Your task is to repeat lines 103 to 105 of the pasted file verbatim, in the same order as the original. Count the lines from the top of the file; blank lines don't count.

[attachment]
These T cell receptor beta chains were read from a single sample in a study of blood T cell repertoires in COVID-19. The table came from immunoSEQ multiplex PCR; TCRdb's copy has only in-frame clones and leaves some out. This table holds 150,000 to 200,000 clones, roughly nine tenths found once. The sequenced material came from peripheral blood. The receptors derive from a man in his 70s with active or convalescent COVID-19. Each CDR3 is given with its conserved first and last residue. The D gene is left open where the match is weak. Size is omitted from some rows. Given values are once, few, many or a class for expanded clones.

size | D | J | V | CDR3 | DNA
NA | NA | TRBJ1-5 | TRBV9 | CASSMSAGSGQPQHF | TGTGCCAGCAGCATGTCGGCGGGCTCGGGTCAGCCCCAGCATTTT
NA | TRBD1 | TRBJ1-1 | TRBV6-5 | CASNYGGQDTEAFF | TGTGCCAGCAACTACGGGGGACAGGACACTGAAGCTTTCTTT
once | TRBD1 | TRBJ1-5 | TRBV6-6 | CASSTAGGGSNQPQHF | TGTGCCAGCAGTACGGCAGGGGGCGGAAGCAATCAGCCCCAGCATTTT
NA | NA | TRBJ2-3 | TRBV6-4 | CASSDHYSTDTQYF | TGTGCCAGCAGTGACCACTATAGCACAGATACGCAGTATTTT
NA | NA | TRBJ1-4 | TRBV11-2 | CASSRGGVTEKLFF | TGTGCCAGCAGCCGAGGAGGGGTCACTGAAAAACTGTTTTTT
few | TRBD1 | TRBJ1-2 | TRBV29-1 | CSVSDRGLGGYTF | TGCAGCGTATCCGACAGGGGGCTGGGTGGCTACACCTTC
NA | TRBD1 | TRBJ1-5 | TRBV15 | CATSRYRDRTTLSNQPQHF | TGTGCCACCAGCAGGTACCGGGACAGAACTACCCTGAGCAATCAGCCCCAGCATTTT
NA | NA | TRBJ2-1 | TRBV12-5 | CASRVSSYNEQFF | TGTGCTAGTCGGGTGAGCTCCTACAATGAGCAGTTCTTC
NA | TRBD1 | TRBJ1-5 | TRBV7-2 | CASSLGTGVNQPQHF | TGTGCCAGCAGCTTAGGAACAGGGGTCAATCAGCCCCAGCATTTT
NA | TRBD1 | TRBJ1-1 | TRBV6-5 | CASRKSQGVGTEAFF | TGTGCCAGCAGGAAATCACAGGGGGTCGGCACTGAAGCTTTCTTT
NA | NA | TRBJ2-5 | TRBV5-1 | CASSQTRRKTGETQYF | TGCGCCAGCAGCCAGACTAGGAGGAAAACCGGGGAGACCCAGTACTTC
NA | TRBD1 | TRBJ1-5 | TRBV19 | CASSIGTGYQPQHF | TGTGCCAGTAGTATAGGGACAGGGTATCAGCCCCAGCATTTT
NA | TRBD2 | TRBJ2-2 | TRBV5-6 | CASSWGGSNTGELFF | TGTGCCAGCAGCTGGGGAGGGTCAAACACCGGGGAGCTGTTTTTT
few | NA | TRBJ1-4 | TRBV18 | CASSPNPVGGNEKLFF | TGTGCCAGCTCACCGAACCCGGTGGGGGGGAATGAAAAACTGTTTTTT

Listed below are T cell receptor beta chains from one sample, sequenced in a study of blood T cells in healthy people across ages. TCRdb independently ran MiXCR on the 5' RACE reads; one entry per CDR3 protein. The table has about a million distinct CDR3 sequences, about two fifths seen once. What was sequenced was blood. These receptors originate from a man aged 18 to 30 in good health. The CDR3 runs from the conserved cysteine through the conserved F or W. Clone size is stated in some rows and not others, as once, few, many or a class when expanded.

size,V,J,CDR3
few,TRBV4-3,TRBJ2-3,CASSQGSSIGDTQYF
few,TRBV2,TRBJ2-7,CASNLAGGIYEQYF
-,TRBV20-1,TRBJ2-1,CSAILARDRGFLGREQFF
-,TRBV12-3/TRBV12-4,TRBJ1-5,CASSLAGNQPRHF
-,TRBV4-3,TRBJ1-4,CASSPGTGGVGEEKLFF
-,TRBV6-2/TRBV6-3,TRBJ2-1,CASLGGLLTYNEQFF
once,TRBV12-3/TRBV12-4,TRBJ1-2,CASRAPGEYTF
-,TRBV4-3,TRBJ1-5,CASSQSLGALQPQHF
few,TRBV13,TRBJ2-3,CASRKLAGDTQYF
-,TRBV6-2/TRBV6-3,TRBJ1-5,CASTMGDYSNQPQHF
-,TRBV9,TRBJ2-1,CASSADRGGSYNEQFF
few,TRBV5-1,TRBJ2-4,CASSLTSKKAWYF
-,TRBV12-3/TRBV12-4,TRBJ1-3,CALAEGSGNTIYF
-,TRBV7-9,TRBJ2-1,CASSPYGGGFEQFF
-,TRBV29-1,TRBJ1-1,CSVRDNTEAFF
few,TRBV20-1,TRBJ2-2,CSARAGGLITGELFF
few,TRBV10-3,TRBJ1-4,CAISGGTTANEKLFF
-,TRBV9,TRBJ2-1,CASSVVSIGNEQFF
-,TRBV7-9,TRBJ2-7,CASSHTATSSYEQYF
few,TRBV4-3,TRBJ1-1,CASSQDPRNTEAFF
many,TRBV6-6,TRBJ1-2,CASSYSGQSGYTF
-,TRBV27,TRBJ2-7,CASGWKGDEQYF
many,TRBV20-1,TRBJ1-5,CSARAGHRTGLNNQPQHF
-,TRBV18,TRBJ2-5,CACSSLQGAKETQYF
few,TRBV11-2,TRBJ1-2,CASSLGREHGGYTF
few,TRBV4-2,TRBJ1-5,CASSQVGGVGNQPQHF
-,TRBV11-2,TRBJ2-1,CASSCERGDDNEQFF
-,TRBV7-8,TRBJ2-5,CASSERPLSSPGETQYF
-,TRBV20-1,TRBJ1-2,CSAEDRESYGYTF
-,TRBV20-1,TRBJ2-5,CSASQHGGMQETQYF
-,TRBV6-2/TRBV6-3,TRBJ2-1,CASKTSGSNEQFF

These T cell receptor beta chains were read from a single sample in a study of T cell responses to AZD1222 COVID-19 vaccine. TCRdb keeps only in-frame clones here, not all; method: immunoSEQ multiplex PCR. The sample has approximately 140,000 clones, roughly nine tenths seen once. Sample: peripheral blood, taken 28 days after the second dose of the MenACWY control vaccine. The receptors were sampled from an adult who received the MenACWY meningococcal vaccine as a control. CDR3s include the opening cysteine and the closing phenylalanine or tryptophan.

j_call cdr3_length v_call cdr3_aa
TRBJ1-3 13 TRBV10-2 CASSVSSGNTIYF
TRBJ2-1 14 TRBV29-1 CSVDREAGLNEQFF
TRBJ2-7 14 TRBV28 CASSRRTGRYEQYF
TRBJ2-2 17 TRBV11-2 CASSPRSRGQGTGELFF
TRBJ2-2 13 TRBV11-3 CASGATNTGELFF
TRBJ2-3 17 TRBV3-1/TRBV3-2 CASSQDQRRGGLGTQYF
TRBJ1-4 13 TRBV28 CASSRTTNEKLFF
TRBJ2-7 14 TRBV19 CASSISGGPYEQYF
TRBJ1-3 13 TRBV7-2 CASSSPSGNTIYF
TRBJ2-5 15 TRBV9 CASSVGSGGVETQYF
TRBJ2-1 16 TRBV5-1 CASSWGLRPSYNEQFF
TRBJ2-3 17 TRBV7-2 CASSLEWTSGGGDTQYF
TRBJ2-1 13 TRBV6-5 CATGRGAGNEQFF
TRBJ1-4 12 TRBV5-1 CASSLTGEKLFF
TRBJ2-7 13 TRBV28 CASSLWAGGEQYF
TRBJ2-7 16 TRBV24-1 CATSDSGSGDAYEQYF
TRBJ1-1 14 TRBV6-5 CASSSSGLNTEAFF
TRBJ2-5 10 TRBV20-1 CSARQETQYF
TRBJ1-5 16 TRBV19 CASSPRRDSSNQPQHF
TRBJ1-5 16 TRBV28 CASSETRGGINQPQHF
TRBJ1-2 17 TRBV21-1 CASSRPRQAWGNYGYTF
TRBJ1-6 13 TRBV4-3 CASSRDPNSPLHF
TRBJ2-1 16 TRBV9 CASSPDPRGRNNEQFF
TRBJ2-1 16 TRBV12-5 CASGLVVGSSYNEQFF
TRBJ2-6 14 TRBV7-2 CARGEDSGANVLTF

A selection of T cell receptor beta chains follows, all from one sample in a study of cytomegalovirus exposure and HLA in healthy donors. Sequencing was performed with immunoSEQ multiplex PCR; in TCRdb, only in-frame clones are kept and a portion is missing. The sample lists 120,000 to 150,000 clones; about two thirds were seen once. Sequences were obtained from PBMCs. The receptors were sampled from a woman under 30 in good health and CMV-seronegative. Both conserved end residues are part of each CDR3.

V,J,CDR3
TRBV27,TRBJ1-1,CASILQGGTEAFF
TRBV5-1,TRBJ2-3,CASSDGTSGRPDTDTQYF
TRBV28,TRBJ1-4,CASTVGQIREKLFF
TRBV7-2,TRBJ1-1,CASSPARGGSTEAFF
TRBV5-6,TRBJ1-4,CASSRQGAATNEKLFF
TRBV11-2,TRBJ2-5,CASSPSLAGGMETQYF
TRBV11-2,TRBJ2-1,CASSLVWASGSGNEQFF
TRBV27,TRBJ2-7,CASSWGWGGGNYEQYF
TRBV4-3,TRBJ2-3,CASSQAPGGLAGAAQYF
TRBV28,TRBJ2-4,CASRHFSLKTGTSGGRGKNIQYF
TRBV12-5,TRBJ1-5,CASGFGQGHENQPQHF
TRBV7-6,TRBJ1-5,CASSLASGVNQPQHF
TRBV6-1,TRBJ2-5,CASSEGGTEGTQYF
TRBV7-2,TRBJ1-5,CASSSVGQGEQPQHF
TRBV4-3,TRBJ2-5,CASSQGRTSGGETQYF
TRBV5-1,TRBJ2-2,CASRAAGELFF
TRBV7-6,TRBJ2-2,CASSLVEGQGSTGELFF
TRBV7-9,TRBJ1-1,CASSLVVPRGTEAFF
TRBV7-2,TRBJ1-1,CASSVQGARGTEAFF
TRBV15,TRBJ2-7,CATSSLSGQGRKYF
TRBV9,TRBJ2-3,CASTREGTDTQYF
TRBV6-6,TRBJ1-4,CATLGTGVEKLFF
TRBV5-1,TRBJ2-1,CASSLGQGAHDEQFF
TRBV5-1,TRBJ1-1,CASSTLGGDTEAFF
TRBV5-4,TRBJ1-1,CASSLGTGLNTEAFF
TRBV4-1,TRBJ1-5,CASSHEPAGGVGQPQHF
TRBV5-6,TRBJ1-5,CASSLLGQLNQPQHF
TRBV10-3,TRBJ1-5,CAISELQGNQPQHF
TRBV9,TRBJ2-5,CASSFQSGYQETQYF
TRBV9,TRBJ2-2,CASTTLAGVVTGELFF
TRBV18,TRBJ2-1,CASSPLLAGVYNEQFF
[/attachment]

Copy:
TRBV5-4,TRBJ1-1,CASSLGTGLNTEAFF
TRBV4-1,TRBJ1-5,CASSHEPAGGVGQPQHF
TRBV5-6,TRBJ1-5,CASSLLGQLNQPQHF